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Hamburg, P. (1987). Symptoms, Chaos and the Architecture of Psychotherapy. Mod. Psychoanal., 12(2):187-193.
    

(1987). Modern Psychoanalysis, 12(2):187-193

Symptoms, Chaos and the Architecture of Psychotherapy

Paul Hamburg, M.D.

I would like to explore certain parallel architectual metaphors in patients' symptom-structures and in psychotherapy, with the view to clarify some of the difficulties in maintaining a therapeutic space with some disturbed patients. Masud Khan (1978), Andre Green (1978), and Serge Viderman (1979) have all written about the concept of therapeutic space as the embodiment of illusion in the psychotherapeutic situation. The boundaries, constituents and limitations of therapeutic space as a potential environment for exploration and growth remain to be mapped. Beginning from a consideration of the symptom as a structural unit that mitigates chaos in the patient's inner world, I would like to examine the shape of the common space occupied by patient and therapist and the strains placed on that space by patients whose symptoms include severe limitations in their tolerance of illusion and play.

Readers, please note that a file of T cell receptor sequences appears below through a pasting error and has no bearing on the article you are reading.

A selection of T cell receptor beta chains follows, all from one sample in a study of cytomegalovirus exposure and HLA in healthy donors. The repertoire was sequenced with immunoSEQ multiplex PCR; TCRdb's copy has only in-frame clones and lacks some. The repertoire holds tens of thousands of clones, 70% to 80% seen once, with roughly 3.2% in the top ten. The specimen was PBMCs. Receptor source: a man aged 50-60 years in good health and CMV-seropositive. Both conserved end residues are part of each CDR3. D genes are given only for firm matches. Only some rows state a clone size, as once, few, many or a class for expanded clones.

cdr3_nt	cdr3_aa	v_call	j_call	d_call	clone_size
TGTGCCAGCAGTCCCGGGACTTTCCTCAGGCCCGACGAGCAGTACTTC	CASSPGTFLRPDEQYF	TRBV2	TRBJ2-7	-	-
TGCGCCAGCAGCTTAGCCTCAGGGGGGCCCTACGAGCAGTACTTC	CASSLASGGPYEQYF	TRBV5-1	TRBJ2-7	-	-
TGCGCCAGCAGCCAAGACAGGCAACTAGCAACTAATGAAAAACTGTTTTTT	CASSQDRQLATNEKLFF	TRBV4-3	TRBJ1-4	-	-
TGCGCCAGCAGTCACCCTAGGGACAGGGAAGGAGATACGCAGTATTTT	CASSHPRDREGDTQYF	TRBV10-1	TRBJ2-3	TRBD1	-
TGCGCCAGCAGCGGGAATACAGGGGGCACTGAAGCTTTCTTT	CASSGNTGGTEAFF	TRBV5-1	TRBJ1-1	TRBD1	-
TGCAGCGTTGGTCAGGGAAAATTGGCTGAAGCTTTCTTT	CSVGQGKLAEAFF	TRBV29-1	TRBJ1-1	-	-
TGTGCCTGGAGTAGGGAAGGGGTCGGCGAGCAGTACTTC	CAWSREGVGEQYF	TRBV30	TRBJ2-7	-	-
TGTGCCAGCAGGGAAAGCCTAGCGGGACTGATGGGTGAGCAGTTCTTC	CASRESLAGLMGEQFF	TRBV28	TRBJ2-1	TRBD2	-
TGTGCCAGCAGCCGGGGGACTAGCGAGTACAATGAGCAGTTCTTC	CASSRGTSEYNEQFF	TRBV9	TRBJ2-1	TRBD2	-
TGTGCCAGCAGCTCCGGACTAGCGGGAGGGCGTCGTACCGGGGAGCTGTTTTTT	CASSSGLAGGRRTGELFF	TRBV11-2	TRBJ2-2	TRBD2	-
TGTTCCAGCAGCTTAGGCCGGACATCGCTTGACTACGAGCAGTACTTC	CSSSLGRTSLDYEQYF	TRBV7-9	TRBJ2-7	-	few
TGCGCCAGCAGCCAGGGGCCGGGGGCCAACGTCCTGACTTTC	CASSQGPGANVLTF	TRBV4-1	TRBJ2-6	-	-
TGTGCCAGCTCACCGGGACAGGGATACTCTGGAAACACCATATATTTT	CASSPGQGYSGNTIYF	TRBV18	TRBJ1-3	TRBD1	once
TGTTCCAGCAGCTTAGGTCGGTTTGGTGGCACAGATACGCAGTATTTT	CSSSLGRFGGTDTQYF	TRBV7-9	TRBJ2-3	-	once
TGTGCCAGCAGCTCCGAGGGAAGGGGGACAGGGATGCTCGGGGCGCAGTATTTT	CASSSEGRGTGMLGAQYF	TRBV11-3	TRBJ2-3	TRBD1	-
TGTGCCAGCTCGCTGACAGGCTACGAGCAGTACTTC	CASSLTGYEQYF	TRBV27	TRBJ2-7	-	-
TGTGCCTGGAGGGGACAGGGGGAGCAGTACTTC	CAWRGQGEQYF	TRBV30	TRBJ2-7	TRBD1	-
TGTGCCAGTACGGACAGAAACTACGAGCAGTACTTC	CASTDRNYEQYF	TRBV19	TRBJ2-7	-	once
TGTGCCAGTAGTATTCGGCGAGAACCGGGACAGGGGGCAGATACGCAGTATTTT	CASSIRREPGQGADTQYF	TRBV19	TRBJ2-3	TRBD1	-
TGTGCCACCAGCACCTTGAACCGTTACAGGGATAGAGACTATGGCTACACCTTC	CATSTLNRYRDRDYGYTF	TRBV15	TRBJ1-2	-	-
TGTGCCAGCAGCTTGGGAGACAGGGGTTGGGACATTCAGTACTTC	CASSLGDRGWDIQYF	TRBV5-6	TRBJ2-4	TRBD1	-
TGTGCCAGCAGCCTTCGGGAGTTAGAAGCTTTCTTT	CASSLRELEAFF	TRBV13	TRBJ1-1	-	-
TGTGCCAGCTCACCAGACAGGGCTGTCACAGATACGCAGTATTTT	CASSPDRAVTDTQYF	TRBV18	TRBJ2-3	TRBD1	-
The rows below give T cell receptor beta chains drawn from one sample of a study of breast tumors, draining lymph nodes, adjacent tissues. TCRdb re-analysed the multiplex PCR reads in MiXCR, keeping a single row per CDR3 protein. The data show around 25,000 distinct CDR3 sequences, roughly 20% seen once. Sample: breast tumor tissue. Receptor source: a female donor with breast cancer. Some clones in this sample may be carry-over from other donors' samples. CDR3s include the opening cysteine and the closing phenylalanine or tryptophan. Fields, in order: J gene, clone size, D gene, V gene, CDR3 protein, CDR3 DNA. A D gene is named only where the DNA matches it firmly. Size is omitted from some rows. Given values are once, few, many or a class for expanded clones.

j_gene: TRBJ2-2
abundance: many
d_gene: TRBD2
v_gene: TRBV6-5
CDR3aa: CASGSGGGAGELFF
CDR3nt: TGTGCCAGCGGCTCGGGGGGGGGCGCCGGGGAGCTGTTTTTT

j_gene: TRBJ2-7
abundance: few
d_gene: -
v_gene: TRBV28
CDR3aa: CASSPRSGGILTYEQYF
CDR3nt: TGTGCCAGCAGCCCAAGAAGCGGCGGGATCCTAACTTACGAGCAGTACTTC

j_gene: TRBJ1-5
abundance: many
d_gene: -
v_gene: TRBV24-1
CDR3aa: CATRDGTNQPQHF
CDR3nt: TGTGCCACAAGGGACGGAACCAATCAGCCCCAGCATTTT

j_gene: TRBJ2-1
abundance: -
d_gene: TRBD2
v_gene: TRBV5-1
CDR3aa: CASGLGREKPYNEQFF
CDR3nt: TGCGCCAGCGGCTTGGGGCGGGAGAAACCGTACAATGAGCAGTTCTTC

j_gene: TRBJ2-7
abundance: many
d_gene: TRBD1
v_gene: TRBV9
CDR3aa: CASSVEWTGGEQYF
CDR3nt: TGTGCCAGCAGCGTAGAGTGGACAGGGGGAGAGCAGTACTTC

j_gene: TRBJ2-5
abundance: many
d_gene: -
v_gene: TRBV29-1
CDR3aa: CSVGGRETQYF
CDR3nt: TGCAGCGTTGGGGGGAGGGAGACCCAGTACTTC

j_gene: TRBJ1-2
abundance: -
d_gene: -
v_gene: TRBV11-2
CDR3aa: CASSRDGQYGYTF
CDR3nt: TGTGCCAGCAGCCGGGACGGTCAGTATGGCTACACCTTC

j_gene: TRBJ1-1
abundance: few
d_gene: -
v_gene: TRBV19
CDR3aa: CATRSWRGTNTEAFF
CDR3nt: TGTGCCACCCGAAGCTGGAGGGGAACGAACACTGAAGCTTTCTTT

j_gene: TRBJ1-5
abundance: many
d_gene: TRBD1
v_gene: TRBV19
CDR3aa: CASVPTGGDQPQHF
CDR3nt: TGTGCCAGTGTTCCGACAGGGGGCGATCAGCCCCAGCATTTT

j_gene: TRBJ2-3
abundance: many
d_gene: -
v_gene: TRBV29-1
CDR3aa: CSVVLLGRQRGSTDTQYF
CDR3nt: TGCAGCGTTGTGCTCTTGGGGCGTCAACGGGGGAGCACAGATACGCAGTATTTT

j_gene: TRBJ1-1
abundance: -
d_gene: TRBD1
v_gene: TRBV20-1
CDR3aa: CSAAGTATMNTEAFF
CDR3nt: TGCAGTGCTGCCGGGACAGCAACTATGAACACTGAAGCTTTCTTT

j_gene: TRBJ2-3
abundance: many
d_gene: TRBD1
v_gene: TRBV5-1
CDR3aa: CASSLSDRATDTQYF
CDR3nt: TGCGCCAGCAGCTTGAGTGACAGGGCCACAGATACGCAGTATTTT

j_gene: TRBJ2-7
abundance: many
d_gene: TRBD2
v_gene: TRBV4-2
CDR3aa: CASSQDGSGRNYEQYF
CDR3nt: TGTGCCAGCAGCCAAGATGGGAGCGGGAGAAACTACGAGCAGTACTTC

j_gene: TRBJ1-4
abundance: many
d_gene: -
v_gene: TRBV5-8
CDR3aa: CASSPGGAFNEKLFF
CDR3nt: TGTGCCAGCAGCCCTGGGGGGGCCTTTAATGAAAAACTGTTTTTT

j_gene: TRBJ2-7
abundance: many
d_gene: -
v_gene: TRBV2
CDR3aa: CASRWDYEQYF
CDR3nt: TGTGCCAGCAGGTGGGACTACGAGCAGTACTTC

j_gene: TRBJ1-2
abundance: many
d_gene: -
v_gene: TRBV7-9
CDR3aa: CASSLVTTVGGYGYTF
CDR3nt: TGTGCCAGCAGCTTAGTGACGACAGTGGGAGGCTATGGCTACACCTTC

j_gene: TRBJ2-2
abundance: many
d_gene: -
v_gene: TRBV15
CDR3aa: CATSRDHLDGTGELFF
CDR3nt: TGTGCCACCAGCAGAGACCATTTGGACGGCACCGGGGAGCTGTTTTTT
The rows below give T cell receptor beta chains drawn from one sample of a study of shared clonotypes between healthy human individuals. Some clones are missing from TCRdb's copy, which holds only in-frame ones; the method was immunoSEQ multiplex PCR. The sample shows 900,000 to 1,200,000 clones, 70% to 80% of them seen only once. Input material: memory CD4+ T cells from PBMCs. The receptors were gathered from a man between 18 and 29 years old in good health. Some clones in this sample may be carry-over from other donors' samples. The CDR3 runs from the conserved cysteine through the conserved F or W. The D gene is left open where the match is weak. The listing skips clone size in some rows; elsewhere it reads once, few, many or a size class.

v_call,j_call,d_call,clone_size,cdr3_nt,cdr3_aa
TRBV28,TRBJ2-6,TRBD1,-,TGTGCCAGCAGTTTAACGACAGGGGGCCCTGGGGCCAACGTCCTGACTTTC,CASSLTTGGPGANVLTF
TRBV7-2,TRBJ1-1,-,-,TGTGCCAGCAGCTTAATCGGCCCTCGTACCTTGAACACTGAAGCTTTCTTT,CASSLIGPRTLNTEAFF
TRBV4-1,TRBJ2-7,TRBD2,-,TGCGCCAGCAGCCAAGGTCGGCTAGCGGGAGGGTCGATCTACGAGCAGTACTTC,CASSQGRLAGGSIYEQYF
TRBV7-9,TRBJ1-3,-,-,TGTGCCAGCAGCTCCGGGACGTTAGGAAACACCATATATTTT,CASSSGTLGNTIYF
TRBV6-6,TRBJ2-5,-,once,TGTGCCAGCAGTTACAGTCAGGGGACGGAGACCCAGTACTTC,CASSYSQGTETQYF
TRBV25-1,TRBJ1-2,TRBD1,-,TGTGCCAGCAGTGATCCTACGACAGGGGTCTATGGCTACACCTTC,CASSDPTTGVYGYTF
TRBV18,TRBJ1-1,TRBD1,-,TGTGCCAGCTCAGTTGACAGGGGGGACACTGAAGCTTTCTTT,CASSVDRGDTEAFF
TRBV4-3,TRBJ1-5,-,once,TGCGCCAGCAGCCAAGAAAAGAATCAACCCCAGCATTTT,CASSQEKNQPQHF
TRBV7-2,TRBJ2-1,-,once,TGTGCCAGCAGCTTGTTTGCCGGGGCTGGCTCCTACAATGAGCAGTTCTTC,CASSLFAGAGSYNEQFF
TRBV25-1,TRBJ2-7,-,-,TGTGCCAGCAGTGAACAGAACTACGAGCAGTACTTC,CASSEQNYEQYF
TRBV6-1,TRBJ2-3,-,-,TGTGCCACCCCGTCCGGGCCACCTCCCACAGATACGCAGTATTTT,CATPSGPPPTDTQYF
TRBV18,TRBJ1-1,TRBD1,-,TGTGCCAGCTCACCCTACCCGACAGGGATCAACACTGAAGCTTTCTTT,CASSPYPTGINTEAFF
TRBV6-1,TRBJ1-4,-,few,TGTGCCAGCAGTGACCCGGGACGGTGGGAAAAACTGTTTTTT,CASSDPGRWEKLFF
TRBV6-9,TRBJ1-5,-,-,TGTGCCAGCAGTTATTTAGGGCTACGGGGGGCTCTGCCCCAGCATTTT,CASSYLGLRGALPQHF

Psychiatric Disorder and Chaos

To name a set of psychiatric symptoms a “disorder” obscures even as it clarifies, by implying that symptoms replace order with chaos. The possibility of creating a taxonomic classification of disorders itself hints that something besides disorder is at stake in understanding symptoms. Be they obsessions, rituals, inhibitions or repetitions, psychiatric symptoms help organize a world as it threatens to become chaotic, even as they become names for that chaos.

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